When it comes to safety, we don't want to just look at immediate problems, such as a fall or impact, we also want to look at long term problems that can arise. This includes things such as wrist soreness, elbow soreness, shoulder injuries, back injuries, posture problems and such. While many of these are addressed in auxiliary work, such as wrist prep, cooling down, stretching and such; safety should be a focus of the handstand itself. When learning a handstand, certain body structural problems need to be taken into account, and this includes things like joint hyper-extensions, hypermobility through the back, wrist issues etc. The one I am going to briefly elaborate on is shoulder hypermobility. Now who has ever heard the cue, "open your shoulders" before? Chances are, you have heard it before and more than once. Opening shoulders is a fine cue for when it is relevant, however it is a bit of a 'double edged sword'. Someone who has hypermobility in their shoulders likely won't find this generic cue useful, and if anything it takes away from the safety of the handstand. By just opening the shoulders too much, it allows the shoulder to sit too deep in the joint, disengaging certain supporting musculature around the shoulder joint. This may feel fine at the time, and may even feel easier for some, but overtime, it risks causing injury. Instead, we want to use our supporting musculature, in a way which promotes long term safety, while still promoting....

While it may seem like a lot is going on here,
this is nice and repeatable, efficient and safe
The third point I want to talk about. With handstands, and any skill really, efficiency is a big deal. Maximum
output from minimal effort. When holding something like a handstand, and wanting to hold it for 1 minute, 2 minutes etc, or be able to train it for a long time, efficiency is a must. And by efficiency, I am not just talking about staving off fatigue, but also how hard you are having to work to maintain balance. A good way of thinking about your handstand is to think of it like standing on your feet. It shouldn't take a lot of effort as your weight sits nicely over your feet. In a nice handstand, your weight sits nicely over top of your hands in a nice and in a stable way, where you don't have to work hard to maintain balance. When you are able to do this - you are basically spreading the work load more evenly through your body, and allowing your structure to do a lot of the work for you. Often in a handstand, your shoulders or wrists that take the load, which means that parts of the body are working harder than is optimal. This is normal, as that is what is holding you up, but it is common to just assume that the area of fatigue is just the weak-link to be made stronger. This may be the case, but also likely, the handstand is not as efficient as it could be. By allowing your body's structure to do a lot of the work, and being precise with your balance the actual muscular effort is quite minimal, allowing more time to be spent in the handstand with less effort.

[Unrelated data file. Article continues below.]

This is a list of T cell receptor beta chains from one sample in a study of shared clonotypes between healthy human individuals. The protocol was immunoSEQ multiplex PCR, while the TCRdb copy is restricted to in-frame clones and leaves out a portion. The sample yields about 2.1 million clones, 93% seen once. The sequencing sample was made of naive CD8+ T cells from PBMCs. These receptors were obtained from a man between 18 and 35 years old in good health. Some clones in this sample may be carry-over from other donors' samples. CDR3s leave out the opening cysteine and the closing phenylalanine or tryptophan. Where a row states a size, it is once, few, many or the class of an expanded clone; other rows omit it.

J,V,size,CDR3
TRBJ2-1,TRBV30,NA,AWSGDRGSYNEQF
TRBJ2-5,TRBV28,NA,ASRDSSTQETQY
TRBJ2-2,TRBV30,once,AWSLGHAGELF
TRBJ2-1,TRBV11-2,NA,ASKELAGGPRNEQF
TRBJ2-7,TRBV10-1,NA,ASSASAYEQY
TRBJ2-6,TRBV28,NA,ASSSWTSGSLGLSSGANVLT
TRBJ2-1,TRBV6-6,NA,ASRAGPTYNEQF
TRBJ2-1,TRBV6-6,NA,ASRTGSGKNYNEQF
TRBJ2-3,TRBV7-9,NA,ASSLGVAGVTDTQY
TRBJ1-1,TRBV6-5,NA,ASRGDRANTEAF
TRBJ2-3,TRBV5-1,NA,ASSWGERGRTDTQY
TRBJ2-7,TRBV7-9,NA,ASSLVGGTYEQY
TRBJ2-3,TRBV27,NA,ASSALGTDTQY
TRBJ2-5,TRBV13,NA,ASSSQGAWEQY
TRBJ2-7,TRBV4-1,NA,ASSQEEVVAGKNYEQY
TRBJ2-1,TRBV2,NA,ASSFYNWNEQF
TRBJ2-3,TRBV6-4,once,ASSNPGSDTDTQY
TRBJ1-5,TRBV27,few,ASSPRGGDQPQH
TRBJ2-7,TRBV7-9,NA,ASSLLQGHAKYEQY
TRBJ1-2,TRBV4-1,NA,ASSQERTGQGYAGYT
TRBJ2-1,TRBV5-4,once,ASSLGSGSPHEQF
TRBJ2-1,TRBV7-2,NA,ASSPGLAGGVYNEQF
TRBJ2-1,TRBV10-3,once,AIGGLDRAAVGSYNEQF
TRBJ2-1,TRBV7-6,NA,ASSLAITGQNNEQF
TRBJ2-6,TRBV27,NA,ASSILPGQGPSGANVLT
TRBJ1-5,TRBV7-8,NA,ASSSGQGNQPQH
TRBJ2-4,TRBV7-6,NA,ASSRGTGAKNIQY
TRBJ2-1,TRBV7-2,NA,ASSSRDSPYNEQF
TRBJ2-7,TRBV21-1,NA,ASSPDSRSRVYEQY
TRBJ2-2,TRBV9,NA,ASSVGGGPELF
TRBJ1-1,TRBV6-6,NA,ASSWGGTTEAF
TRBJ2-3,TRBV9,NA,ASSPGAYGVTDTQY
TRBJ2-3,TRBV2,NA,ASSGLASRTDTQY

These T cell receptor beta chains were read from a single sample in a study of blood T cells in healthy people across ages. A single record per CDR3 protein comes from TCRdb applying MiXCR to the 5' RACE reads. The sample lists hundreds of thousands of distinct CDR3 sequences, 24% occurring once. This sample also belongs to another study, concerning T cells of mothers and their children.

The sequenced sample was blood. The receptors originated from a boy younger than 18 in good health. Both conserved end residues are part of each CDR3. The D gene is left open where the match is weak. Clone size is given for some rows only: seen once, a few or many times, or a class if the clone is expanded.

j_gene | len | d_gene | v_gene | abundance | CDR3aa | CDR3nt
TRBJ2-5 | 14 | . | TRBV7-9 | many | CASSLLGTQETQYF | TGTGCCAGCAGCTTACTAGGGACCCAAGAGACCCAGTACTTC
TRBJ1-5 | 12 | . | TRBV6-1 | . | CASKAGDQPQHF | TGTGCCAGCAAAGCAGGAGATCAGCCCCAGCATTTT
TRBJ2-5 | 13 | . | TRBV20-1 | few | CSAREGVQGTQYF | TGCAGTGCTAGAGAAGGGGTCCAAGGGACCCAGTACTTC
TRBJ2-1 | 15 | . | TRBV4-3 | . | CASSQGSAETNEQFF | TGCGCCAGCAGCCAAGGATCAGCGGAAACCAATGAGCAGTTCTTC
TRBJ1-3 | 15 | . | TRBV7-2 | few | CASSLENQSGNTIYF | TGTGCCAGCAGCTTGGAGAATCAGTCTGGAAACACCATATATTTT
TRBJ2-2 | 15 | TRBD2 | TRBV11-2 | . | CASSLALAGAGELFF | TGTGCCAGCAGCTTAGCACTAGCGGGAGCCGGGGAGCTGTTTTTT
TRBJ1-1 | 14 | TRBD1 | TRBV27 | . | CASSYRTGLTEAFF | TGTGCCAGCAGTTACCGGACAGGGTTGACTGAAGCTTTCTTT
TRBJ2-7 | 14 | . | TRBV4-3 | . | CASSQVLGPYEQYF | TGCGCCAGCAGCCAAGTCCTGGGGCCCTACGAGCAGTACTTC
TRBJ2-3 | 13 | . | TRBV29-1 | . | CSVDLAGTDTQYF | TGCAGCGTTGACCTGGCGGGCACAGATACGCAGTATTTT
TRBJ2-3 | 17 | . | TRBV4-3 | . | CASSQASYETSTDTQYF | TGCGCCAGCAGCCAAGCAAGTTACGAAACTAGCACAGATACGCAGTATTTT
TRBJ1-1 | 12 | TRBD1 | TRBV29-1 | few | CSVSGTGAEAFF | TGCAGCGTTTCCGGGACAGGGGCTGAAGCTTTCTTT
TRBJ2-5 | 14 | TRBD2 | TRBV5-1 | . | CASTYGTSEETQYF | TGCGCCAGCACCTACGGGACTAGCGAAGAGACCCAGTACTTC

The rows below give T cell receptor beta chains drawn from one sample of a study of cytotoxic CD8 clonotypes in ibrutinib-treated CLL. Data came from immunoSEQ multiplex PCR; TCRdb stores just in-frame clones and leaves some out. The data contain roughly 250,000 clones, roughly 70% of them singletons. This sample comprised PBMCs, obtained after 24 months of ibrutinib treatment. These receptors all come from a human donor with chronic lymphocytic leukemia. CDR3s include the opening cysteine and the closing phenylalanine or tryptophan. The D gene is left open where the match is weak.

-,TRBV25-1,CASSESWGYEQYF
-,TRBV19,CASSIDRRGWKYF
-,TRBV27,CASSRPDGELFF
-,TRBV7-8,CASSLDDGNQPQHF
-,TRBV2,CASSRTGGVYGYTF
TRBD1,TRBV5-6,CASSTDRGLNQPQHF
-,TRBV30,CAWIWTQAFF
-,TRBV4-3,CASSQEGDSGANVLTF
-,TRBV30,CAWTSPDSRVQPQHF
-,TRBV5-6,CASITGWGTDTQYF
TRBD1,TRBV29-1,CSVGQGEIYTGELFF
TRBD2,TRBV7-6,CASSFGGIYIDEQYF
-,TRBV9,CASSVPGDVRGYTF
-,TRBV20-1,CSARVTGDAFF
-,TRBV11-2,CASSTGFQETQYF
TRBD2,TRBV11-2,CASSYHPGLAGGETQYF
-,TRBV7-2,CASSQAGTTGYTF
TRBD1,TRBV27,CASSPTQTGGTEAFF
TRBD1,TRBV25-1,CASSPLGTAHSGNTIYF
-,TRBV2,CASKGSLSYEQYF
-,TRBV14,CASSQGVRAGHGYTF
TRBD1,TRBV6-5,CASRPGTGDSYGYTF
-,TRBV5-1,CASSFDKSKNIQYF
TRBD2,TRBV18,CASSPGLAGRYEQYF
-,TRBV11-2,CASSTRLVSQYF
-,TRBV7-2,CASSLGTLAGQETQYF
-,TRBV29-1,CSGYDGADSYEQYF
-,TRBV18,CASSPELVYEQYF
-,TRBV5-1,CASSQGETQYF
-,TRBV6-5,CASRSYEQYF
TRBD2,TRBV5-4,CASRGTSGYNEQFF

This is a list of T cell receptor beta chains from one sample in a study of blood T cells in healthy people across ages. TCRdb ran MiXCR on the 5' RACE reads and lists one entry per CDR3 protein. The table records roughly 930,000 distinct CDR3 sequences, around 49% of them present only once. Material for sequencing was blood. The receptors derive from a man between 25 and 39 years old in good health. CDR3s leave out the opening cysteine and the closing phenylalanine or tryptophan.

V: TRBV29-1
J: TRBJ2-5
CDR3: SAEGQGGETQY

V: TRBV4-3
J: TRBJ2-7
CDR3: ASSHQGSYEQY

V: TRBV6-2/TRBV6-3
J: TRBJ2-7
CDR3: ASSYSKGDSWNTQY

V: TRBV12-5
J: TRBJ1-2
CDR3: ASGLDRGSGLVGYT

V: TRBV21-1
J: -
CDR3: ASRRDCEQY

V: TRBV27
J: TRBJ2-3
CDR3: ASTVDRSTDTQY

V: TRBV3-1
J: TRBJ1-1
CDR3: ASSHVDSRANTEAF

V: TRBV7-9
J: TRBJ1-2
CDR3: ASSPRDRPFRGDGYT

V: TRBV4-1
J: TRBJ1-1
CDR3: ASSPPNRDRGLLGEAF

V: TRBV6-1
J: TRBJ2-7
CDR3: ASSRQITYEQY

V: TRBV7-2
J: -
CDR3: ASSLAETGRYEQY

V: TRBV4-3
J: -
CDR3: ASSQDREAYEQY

So what does all this mean? So when it comes to training technique to make things as repeatable, safe and efficient as possible nothing beats having a coach. There is an abundance of information out there with many techniques. Some are more popular than others, however it's important in my opinion to not just blindly follow generic cues. If you are trying to train yourself, ask yourself questions about the technique and whether it is the most repeatable, safe and efficient way for yourself. Cover all bases and your skill-level will climb.

For people in Melbourne, I currently run classes 3 times a week, and also teach the handstand classes at CrossFit 3039. I also teach Private Sessions at The Richmond Gym

For people not in Melbourne or unable to come to classes, consider looking into my Online Coaching packages.

In the meantime, swing past my website, follow me on Instagram, and enjoy what you are doing!

Until next time!


No comments:

Post a Comment